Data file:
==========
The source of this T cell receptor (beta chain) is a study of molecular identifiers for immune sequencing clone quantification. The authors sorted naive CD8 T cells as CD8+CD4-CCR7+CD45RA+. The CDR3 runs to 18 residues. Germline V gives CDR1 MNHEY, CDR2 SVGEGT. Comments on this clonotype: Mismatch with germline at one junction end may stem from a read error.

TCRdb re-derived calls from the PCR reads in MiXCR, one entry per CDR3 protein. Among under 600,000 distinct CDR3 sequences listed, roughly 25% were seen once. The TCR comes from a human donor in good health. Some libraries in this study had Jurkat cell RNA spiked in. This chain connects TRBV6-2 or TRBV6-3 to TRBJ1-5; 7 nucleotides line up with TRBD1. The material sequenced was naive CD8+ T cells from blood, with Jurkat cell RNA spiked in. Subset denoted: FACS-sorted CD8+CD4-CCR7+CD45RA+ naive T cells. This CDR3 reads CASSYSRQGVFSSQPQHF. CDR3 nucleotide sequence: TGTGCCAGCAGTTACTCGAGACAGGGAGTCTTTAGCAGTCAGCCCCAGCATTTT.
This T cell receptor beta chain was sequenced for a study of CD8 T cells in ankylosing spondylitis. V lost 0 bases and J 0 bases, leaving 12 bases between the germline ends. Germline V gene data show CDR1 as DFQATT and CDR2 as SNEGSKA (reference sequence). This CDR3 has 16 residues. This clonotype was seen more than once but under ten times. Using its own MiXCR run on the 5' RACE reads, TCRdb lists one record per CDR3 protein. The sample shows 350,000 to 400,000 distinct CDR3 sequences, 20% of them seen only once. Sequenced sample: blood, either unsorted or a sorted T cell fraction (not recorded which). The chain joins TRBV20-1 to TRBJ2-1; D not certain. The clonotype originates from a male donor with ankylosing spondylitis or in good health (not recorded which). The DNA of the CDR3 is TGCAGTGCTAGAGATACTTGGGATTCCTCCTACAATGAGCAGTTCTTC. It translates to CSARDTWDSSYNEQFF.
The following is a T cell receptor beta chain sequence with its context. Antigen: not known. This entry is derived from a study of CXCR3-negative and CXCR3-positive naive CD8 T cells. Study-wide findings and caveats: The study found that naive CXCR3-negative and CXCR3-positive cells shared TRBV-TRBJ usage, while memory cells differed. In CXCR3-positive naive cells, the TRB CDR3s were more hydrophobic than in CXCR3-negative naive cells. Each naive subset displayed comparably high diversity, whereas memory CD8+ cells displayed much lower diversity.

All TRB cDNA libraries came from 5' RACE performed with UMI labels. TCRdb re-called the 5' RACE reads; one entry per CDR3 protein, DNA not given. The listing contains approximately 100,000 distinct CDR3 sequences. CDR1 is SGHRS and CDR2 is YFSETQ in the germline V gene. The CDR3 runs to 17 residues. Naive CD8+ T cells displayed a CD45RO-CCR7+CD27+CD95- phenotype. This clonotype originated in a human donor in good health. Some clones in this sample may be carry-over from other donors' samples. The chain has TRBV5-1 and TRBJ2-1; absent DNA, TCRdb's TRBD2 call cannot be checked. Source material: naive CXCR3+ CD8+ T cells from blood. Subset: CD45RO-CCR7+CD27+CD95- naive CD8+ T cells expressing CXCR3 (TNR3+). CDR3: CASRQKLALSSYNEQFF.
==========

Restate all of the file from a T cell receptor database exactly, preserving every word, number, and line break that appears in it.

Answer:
The source of this T cell receptor (beta chain) is a study of molecular identifiers for immune sequencing clone quantification. The authors sorted naive CD8 T cells as CD8+CD4-CCR7+CD45RA+. The CDR3 runs to 18 residues. Germline V gives CDR1 MNHEY, CDR2 SVGEGT. Comments on this clonotype: Mismatch with germline at one junction end may stem from a read error.

TCRdb re-derived calls from the PCR reads in MiXCR, one entry per CDR3 protein. Among under 600,000 distinct CDR3 sequences listed, roughly 25% were seen once. The TCR comes from a human donor in good health. Some libraries in this study had Jurkat cell RNA spiked in. This chain connects TRBV6-2 or TRBV6-3 to TRBJ1-5; 7 nucleotides line up with TRBD1. The material sequenced was naive CD8+ T cells from blood, with Jurkat cell RNA spiked in. Subset denoted: FACS-sorted CD8+CD4-CCR7+CD45RA+ naive T cells. This CDR3 reads CASSYSRQGVFSSQPQHF. CDR3 nucleotide sequence: TGTGCCAGCAGTTACTCGAGACAGGGAGTCTTTAGCAGTCAGCCCCAGCATTTT.
This T cell receptor beta chain was sequenced for a study of CD8 T cells in ankylosing spondylitis. V lost 0 bases and J 0 bases, leaving 12 bases between the germline ends. Germline V gene data show CDR1 as DFQATT and CDR2 as SNEGSKA (reference sequence). This CDR3 has 16 residues. This clonotype was seen more than once but under ten times. Using its own MiXCR run on the 5' RACE reads, TCRdb lists one record per CDR3 protein. The sample shows 350,000 to 400,000 distinct CDR3 sequences, 20% of them seen only once. Sequenced sample: blood, either unsorted or a sorted T cell fraction (not recorded which). The chain joins TRBV20-1 to TRBJ2-1; D not certain. The clonotype originates from a male donor with ankylosing spondylitis or in good health (not recorded which). The DNA of the CDR3 is TGCAGTGCTAGAGATACTTGGGATTCCTCCTACAATGAGCAGTTCTTC. It translates to CSARDTWDSSYNEQFF.
The following is a T cell receptor beta chain sequence with its context. Antigen: not known. This entry is derived from a study of CXCR3-negative and CXCR3-positive naive CD8 T cells. Study-wide findings and caveats: The study found that naive CXCR3-negative and CXCR3-positive cells shared TRBV-TRBJ usage, while memory cells differed. In CXCR3-positive naive cells, the TRB CDR3s were more hydrophobic than in CXCR3-negative naive cells. Each naive subset displayed comparably high diversity, whereas memory CD8+ cells displayed much lower diversity.

All TRB cDNA libraries came from 5' RACE performed with UMI labels. TCRdb re-called the 5' RACE reads; one entry per CDR3 protein, DNA not given. The listing contains approximately 100,000 distinct CDR3 sequences. CDR1 is SGHRS and CDR2 is YFSETQ in the germline V gene. The CDR3 runs to 17 residues. Naive CD8+ T cells displayed a CD45RO-CCR7+CD27+CD95- phenotype. This clonotype originated in a human donor in good health. Some clones in this sample may be carry-over from other donors' samples. The chain has TRBV5-1 and TRBJ2-1; absent DNA, TCRdb's TRBD2 call cannot be checked. Source material: naive CXCR3+ CD8+ T cells from blood. Subset: CD45RO-CCR7+CD27+CD95- naive CD8+ T cells expressing CXCR3 (TNR3+). CDR3: CASRQKLALSSYNEQFF.